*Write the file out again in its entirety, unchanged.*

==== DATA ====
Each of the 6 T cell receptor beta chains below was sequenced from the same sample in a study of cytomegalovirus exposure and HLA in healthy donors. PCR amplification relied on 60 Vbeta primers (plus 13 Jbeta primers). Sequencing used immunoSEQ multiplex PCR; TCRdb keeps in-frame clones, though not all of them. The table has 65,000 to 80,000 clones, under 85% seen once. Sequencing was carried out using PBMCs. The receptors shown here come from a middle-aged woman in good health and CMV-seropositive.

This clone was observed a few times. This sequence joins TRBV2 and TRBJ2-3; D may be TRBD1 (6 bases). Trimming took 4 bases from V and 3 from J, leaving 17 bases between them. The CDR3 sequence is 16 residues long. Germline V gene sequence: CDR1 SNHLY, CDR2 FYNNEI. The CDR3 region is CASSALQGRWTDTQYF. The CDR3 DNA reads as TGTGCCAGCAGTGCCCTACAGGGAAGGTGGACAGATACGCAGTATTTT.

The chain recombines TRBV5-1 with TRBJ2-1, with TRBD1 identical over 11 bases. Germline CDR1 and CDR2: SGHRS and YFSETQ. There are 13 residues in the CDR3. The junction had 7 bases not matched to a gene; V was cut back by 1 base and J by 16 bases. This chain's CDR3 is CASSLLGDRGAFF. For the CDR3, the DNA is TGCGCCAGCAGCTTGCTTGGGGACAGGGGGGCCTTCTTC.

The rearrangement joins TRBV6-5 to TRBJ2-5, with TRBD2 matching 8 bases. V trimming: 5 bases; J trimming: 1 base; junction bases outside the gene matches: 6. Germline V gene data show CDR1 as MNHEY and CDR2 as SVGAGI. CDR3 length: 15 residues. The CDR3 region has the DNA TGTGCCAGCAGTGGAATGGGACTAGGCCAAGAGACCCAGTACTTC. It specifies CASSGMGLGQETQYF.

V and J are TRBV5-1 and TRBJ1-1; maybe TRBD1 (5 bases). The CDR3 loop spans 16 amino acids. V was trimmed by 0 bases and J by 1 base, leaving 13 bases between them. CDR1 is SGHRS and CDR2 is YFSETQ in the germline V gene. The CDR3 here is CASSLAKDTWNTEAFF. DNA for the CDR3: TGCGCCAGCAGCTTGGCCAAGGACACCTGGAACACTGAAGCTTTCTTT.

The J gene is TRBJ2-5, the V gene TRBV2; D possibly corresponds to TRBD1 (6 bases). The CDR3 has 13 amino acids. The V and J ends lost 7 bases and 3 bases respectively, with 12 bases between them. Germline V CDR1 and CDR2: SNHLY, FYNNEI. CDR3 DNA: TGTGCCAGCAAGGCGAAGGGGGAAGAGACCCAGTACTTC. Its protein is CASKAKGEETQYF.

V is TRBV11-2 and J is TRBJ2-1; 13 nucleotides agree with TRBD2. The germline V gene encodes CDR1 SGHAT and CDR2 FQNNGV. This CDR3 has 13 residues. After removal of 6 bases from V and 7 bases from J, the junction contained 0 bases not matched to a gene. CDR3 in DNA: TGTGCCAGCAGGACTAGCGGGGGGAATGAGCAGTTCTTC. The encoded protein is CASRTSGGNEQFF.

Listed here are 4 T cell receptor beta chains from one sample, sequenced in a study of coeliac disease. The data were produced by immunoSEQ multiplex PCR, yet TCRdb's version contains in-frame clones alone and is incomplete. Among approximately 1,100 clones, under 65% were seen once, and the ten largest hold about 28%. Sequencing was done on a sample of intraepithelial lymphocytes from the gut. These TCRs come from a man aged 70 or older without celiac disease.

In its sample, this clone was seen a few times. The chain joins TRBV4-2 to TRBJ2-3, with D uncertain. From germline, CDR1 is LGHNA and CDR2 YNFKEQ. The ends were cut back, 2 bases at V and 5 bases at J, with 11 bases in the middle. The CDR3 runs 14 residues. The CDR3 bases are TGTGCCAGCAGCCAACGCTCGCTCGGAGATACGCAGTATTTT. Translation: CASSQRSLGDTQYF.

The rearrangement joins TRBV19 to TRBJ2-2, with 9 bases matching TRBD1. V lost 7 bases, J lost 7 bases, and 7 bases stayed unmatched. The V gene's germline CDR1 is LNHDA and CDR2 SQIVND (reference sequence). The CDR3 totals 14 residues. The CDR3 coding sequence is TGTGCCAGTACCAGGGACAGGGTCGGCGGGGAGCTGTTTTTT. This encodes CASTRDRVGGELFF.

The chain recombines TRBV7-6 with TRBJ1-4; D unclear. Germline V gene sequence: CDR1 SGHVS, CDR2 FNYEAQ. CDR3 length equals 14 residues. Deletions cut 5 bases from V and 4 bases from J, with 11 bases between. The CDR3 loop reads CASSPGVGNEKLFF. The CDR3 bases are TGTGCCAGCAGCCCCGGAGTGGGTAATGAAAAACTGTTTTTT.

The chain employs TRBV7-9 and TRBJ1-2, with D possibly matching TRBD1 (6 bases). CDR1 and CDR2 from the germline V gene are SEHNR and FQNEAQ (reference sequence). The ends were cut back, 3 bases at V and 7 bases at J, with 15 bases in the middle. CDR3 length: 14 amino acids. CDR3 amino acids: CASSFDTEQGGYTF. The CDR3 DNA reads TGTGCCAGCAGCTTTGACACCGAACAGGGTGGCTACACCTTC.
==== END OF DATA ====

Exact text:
Each of the 6 T cell receptor beta chains below was sequenced from the same sample in a study of cytomegalovirus exposure and HLA in healthy donors. PCR amplification relied on 60 Vbeta primers (plus 13 Jbeta primers). Sequencing used immunoSEQ multiplex PCR; TCRdb keeps in-frame clones, though not all of them. The table has 65,000 to 80,000 clones, under 85% seen once. Sequencing was carried out using PBMCs. The receptors shown here come from a middle-aged woman in good health and CMV-seropositive.

This clone was observed a few times. This sequence joins TRBV2 and TRBJ2-3; D may be TRBD1 (6 bases). Trimming took 4 bases from V and 3 from J, leaving 17 bases between them. The CDR3 sequence is 16 residues long. Germline V gene sequence: CDR1 SNHLY, CDR2 FYNNEI. The CDR3 region is CASSALQGRWTDTQYF. The CDR3 DNA reads as TGTGCCAGCAGTGCCCTACAGGGAAGGTGGACAGATACGCAGTATTTT.

The chain recombines TRBV5-1 with TRBJ2-1, with TRBD1 identical over 11 bases. Germline CDR1 and CDR2: SGHRS and YFSETQ. There are 13 residues in the CDR3. The junction had 7 bases not matched to a gene; V was cut back by 1 base and J by 16 bases. This chain's CDR3 is CASSLLGDRGAFF. For the CDR3, the DNA is TGCGCCAGCAGCTTGCTTGGGGACAGGGGGGCCTTCTTC.

The rearrangement joins TRBV6-5 to TRBJ2-5, with TRBD2 matching 8 bases. V trimming: 5 bases; J trimming: 1 base; junction bases outside the gene matches: 6. Germline V gene data show CDR1 as MNHEY and CDR2 as SVGAGI. CDR3 length: 15 residues. The CDR3 region has the DNA TGTGCCAGCAGTGGAATGGGACTAGGCCAAGAGACCCAGTACTTC. It specifies CASSGMGLGQETQYF.

V and J are TRBV5-1 and TRBJ1-1; maybe TRBD1 (5 bases). The CDR3 loop spans 16 amino acids. V was trimmed by 0 bases and J by 1 base, leaving 13 bases between them. CDR1 is SGHRS and CDR2 is YFSETQ in the germline V gene. The CDR3 here is CASSLAKDTWNTEAFF. DNA for the CDR3: TGCGCCAGCAGCTTGGCCAAGGACACCTGGAACACTGAAGCTTTCTTT.

The J gene is TRBJ2-5, the V gene TRBV2; D possibly corresponds to TRBD1 (6 bases). The CDR3 has 13 amino acids. The V and J ends lost 7 bases and 3 bases respectively, with 12 bases between them. Germline V CDR1 and CDR2: SNHLY, FYNNEI. CDR3 DNA: TGTGCCAGCAAGGCGAAGGGGGAAGAGACCCAGTACTTC. Its protein is CASKAKGEETQYF.

V is TRBV11-2 and J is TRBJ2-1; 13 nucleotides agree with TRBD2. The germline V gene encodes CDR1 SGHAT and CDR2 FQNNGV. This CDR3 has 13 residues. After removal of 6 bases from V and 7 bases from J, the junction contained 0 bases not matched to a gene. CDR3 in DNA: TGTGCCAGCAGGACTAGCGGGGGGAATGAGCAGTTCTTC. The encoded protein is CASRTSGGNEQFF.

Listed here are 4 T cell receptor beta chains from one sample, sequenced in a study of coeliac disease. The data were produced by immunoSEQ multiplex PCR, yet TCRdb's version contains in-frame clones alone and is incomplete. Among approximately 1,100 clones, under 65% were seen once, and the ten largest hold about 28%. Sequencing was done on a sample of intraepithelial lymphocytes from the gut. These TCRs come from a man aged 70 or older without celiac disease.

In its sample, this clone was seen a few times. The chain joins TRBV4-2 to TRBJ2-3, with D uncertain. From germline, CDR1 is LGHNA and CDR2 YNFKEQ. The ends were cut back, 2 bases at V and 5 bases at J, with 11 bases in the middle. The CDR3 runs 14 residues. The CDR3 bases are TGTGCCAGCAGCCAACGCTCGCTCGGAGATACGCAGTATTTT. Translation: CASSQRSLGDTQYF.

The rearrangement joins TRBV19 to TRBJ2-2, with 9 bases matching TRBD1. V lost 7 bases, J lost 7 bases, and 7 bases stayed unmatched. The V gene's germline CDR1 is LNHDA and CDR2 SQIVND (reference sequence). The CDR3 totals 14 residues. The CDR3 coding sequence is TGTGCCAGTACCAGGGACAGGGTCGGCGGGGAGCTGTTTTTT. This encodes CASTRDRVGGELFF.

The chain recombines TRBV7-6 with TRBJ1-4; D unclear. Germline V gene sequence: CDR1 SGHVS, CDR2 FNYEAQ. CDR3 length equals 14 residues. Deletions cut 5 bases from V and 4 bases from J, with 11 bases between. The CDR3 loop reads CASSPGVGNEKLFF. The CDR3 bases are TGTGCCAGCAGCCCCGGAGTGGGTAATGAAAAACTGTTTTTT.

The chain employs TRBV7-9 and TRBJ1-2, with D possibly matching TRBD1 (6 bases). CDR1 and CDR2 from the germline V gene are SEHNR and FQNEAQ (reference sequence). The ends were cut back, 3 bases at V and 7 bases at J, with 15 bases in the middle. CDR3 length: 14 amino acids. CDR3 amino acids: CASSFDTEQGGYTF. The CDR3 DNA reads TGTGCCAGCAGCTTTGACACCGAACAGGGTGGCTACACCTTC.